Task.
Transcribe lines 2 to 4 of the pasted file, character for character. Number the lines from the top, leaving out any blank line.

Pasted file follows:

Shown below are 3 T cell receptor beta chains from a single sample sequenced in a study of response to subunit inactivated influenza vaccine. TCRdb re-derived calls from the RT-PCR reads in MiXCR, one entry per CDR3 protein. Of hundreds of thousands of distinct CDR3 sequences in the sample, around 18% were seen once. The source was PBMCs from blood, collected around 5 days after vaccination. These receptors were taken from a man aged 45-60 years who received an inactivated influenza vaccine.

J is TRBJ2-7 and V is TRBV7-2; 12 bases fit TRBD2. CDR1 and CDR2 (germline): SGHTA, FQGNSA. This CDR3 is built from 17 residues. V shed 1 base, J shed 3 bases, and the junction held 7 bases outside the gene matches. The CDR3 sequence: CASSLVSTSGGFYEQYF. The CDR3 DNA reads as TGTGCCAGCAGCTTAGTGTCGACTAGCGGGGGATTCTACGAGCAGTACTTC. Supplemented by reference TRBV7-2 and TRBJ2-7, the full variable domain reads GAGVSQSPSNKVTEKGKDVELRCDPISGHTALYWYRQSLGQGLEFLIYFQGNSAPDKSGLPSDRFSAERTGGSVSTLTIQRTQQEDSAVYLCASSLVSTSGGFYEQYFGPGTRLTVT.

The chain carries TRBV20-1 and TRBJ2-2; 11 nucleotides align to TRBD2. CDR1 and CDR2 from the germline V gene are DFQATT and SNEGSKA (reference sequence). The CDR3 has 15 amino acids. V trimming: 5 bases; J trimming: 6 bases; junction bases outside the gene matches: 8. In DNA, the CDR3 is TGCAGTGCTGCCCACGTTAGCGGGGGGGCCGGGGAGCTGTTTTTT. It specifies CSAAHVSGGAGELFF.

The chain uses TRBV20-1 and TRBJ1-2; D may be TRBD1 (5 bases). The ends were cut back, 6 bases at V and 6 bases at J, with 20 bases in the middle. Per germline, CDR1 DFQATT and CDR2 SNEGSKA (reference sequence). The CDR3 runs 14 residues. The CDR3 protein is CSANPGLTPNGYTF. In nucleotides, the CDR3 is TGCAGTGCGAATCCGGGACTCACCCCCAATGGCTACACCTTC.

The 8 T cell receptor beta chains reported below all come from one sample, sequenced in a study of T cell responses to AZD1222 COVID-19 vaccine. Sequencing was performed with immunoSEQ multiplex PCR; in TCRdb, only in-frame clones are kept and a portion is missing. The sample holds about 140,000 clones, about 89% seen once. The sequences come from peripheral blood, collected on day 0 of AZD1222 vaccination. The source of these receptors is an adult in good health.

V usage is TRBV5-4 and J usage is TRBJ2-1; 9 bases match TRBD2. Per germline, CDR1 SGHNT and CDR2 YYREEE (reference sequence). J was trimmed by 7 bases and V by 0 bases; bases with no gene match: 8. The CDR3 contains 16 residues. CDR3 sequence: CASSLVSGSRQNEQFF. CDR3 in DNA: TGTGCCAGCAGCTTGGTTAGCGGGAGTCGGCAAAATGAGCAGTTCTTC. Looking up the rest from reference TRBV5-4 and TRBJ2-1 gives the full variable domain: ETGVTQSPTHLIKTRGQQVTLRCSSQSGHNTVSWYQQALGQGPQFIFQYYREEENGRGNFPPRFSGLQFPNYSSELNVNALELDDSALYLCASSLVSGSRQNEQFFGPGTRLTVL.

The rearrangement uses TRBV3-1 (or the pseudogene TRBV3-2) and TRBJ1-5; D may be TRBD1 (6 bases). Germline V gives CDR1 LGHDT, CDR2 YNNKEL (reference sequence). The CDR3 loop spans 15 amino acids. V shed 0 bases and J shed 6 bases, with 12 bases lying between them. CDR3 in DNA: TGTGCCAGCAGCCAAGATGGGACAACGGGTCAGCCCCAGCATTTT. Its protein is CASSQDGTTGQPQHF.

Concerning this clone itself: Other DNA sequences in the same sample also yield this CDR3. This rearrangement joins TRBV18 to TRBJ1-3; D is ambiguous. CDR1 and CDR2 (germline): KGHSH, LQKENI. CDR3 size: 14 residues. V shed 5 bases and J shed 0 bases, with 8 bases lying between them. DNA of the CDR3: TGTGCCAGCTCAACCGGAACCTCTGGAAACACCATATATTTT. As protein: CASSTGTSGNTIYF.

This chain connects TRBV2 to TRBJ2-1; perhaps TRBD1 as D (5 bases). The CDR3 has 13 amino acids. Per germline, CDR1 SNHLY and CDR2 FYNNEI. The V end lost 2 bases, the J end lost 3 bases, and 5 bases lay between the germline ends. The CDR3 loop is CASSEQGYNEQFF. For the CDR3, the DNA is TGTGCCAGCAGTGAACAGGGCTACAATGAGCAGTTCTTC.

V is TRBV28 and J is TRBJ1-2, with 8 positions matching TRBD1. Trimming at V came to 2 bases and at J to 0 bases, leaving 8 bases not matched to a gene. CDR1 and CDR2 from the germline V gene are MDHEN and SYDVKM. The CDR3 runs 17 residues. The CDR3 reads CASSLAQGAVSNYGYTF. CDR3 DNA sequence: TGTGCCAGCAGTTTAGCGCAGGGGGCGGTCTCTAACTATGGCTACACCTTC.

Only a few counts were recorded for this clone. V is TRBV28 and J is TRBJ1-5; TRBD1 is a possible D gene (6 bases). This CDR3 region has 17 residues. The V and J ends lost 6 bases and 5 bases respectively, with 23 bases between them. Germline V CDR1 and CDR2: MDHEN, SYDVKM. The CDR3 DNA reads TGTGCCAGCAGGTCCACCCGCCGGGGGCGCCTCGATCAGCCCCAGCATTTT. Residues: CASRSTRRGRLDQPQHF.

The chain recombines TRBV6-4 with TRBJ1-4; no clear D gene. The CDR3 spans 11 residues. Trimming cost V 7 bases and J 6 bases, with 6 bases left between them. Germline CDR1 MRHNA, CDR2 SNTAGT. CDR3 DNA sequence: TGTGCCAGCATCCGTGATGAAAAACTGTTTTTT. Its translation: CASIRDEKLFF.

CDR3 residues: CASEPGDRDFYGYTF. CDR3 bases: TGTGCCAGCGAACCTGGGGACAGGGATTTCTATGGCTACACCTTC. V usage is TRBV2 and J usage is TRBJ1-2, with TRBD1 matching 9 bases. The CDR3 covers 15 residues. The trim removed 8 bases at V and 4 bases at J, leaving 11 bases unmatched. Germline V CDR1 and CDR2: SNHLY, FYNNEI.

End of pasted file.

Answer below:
J is TRBJ2-7 and V is TRBV7-2; 12 bases fit TRBD2. CDR1 and CDR2 (germline): SGHTA, FQGNSA. This CDR3 is built from 17 residues. V shed 1 base, J shed 3 bases, and the junction held 7 bases outside the gene matches. The CDR3 sequence: CASSLVSTSGGFYEQYF. The CDR3 DNA reads as TGTGCCAGCAGCTTAGTGTCGACTAGCGGGGGATTCTACGAGCAGTACTTC. Supplemented by reference TRBV7-2 and TRBJ2-7, the full variable domain reads GAGVSQSPSNKVTEKGKDVELRCDPISGHTALYWYRQSLGQGLEFLIYFQGNSAPDKSGLPSDRFSAERTGGSVSTLTIQRTQQEDSAVYLCASSLVSTSGGFYEQYFGPGTRLTVT.

The chain carries TRBV20-1 and TRBJ2-2; 11 nucleotides align to TRBD2. CDR1 and CDR2 from the germline V gene are DFQATT and SNEGSKA (reference sequence). The CDR3 has 15 amino acids. V trimming: 5 bases; J trimming: 6 bases; junction bases outside the gene matches: 8. In DNA, the CDR3 is TGCAGTGCTGCCCACGTTAGCGGGGGGGCCGGGGAGCTGTTTTTT. It specifies CSAAHVSGGAGELFF.

The chain uses TRBV20-1 and TRBJ1-2; D may be TRBD1 (5 bases). The ends were cut back, 6 bases at V and 6 bases at J, with 20 bases in the middle. Per germline, CDR1 DFQATT and CDR2 SNEGSKA (reference sequence). The CDR3 runs 14 residues. The CDR3 protein is CSANPGLTPNGYTF. In nucleotides, the CDR3 is TGCAGTGCGAATCCGGGACTCACCCCCAATGGCTACACCTTC.